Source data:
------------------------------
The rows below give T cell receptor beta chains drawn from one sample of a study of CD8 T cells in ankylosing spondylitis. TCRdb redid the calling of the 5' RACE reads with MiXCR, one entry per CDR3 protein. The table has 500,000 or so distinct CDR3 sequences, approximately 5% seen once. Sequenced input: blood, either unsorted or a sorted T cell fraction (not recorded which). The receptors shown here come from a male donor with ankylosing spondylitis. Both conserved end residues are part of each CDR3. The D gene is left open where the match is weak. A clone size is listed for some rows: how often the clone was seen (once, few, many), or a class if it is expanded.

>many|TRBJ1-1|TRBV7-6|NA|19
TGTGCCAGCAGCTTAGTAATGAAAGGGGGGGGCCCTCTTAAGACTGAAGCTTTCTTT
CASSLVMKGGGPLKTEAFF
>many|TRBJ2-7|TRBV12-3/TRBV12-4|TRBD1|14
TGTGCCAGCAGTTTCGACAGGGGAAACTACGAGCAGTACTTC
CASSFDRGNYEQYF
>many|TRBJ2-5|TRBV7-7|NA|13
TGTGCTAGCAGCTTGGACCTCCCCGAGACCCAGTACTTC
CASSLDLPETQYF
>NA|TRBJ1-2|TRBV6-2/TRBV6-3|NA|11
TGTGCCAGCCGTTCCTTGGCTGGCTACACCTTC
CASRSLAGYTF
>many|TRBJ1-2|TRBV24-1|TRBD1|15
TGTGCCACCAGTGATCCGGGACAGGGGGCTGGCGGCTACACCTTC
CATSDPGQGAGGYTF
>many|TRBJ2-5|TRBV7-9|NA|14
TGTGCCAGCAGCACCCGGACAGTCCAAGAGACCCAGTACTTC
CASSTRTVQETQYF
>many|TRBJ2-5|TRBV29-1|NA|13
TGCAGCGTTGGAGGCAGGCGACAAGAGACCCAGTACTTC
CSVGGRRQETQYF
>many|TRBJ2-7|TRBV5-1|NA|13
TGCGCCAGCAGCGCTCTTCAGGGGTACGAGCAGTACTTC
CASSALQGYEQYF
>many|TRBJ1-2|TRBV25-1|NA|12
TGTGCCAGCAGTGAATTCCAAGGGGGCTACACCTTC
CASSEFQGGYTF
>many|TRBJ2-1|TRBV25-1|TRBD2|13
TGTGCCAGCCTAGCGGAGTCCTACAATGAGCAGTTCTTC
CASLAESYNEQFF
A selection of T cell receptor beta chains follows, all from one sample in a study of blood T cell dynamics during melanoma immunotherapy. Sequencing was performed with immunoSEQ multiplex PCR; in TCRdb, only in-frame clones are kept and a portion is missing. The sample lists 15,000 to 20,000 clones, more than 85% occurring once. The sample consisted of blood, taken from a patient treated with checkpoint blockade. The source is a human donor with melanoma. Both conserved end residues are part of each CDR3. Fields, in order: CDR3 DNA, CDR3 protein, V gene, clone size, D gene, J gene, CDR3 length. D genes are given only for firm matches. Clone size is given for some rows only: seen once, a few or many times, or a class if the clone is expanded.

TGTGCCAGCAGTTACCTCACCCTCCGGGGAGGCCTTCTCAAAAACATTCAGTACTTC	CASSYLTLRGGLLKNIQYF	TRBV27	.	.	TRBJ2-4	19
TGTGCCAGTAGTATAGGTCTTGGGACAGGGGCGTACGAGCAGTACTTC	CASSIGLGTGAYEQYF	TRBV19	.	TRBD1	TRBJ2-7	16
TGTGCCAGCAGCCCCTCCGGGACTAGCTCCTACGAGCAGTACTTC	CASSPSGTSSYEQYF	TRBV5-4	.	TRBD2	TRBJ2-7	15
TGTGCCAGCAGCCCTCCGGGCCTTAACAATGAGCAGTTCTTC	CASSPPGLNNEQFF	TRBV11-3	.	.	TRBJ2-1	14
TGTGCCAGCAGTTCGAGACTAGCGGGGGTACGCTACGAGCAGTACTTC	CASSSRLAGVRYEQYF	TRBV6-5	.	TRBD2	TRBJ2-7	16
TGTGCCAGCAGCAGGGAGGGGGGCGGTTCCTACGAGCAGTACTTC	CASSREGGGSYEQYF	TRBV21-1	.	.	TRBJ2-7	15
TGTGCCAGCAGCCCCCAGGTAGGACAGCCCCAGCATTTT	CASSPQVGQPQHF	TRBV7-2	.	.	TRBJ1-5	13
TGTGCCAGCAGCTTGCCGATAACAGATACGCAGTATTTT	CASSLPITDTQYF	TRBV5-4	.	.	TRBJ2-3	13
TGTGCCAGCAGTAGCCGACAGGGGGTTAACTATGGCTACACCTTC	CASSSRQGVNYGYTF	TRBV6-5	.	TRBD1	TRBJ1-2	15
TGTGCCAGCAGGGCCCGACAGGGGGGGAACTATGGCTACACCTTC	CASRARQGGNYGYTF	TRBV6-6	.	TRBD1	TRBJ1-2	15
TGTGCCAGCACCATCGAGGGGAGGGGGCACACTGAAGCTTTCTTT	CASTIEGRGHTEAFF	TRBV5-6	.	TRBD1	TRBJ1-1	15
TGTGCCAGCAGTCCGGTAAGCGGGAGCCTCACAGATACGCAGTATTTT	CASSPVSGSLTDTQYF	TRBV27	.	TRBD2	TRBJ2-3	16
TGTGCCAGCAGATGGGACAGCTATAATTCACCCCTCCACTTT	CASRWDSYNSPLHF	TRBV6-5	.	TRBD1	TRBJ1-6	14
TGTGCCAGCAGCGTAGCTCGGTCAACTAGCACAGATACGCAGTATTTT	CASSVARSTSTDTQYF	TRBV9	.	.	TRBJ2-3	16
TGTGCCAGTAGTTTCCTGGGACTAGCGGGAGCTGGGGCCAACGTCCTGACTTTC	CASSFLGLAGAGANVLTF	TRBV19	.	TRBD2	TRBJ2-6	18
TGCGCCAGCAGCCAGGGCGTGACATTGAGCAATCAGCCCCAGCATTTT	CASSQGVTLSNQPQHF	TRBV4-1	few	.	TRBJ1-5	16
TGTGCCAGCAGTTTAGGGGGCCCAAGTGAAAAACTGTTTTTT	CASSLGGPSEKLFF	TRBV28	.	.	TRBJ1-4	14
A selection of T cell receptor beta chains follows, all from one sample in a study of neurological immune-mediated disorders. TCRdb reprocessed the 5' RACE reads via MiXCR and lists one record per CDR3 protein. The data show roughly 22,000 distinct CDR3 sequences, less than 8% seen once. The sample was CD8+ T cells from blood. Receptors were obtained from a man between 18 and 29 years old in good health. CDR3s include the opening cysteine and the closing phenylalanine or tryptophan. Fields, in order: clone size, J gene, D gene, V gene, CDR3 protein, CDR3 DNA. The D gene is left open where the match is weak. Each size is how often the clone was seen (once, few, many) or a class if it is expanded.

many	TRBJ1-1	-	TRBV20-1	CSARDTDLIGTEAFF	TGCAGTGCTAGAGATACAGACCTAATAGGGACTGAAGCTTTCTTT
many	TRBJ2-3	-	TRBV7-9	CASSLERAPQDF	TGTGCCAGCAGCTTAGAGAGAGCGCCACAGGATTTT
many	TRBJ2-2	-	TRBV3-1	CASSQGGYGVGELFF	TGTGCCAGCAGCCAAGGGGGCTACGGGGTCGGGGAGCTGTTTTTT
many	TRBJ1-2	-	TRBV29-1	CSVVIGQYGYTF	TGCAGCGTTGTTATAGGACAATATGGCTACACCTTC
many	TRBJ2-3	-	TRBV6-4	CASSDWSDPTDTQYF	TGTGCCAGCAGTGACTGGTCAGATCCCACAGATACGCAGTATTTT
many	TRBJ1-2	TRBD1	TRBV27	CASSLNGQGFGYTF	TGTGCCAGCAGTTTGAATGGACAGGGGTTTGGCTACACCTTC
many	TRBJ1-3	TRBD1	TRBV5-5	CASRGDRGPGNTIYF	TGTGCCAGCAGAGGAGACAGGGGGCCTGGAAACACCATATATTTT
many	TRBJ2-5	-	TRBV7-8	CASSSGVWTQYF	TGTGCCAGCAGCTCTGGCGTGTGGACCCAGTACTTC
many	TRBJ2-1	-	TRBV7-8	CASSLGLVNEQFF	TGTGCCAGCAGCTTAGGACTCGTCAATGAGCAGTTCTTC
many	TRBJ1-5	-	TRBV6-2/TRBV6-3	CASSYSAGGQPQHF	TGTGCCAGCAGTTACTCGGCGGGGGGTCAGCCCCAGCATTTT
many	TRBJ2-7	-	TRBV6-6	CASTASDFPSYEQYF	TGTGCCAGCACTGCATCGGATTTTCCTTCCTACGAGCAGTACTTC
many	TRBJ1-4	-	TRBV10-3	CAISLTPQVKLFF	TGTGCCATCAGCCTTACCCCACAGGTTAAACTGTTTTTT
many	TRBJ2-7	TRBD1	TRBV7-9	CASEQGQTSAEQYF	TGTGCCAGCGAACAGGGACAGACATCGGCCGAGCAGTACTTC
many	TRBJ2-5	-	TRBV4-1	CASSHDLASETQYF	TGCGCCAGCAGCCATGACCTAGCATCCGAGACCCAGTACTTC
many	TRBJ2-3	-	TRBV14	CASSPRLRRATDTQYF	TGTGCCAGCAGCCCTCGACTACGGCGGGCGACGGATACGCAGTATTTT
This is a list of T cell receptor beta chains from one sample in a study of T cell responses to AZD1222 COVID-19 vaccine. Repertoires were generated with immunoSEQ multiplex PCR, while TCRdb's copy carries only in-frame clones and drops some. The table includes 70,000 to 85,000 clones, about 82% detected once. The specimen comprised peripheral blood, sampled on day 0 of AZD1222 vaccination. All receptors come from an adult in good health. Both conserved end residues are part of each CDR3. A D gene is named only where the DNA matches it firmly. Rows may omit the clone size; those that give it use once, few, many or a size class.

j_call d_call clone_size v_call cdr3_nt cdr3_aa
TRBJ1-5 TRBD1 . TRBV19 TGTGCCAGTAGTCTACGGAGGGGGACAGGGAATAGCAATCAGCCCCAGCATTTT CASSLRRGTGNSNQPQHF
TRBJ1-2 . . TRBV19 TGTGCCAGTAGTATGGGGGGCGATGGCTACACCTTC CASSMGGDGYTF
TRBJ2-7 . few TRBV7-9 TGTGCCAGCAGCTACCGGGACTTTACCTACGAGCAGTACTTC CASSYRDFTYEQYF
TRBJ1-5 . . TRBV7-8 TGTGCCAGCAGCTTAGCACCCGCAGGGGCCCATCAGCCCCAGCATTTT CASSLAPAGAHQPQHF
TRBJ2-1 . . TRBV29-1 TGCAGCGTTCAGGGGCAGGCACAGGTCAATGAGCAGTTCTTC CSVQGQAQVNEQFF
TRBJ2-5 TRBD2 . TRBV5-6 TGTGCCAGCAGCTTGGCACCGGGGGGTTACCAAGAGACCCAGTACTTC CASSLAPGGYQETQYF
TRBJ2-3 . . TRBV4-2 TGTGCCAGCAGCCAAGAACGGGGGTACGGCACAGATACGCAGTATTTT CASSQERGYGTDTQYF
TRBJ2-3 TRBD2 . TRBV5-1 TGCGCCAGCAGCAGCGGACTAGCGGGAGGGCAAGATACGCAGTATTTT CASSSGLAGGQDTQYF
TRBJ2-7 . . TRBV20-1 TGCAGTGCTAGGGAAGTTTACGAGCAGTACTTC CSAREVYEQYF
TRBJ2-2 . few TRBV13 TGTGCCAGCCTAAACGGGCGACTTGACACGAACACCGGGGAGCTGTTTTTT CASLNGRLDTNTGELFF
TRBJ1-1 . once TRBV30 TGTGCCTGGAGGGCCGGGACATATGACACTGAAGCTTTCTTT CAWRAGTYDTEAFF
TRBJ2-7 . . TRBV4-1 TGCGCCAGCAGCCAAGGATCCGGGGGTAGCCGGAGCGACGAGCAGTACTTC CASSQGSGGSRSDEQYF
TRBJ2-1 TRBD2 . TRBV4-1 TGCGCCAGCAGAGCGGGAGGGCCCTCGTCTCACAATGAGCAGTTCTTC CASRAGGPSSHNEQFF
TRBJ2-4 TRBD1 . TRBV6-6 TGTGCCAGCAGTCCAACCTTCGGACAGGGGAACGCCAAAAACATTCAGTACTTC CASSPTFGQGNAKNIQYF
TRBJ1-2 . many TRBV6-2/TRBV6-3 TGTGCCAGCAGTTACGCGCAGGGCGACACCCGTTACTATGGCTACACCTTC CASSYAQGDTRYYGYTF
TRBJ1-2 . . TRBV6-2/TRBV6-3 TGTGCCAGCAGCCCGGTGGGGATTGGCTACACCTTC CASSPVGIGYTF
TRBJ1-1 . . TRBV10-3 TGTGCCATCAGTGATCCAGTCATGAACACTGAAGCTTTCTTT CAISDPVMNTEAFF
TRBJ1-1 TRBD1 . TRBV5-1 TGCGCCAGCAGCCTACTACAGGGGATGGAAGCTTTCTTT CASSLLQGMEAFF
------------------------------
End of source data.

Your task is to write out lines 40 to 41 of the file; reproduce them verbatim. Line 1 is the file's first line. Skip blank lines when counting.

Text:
TGTGCCAGCAGCTTGCCGATAACAGATACGCAGTATTTT	CASSLPITDTQYF	TRBV5-4	.	.	TRBJ2-3	13
TGTGCCAGCAGTAGCCGACAGGGGGTTAACTATGGCTACACCTTC	CASSSRQGVNYGYTF	TRBV6-5	.	TRBD1	TRBJ1-2	15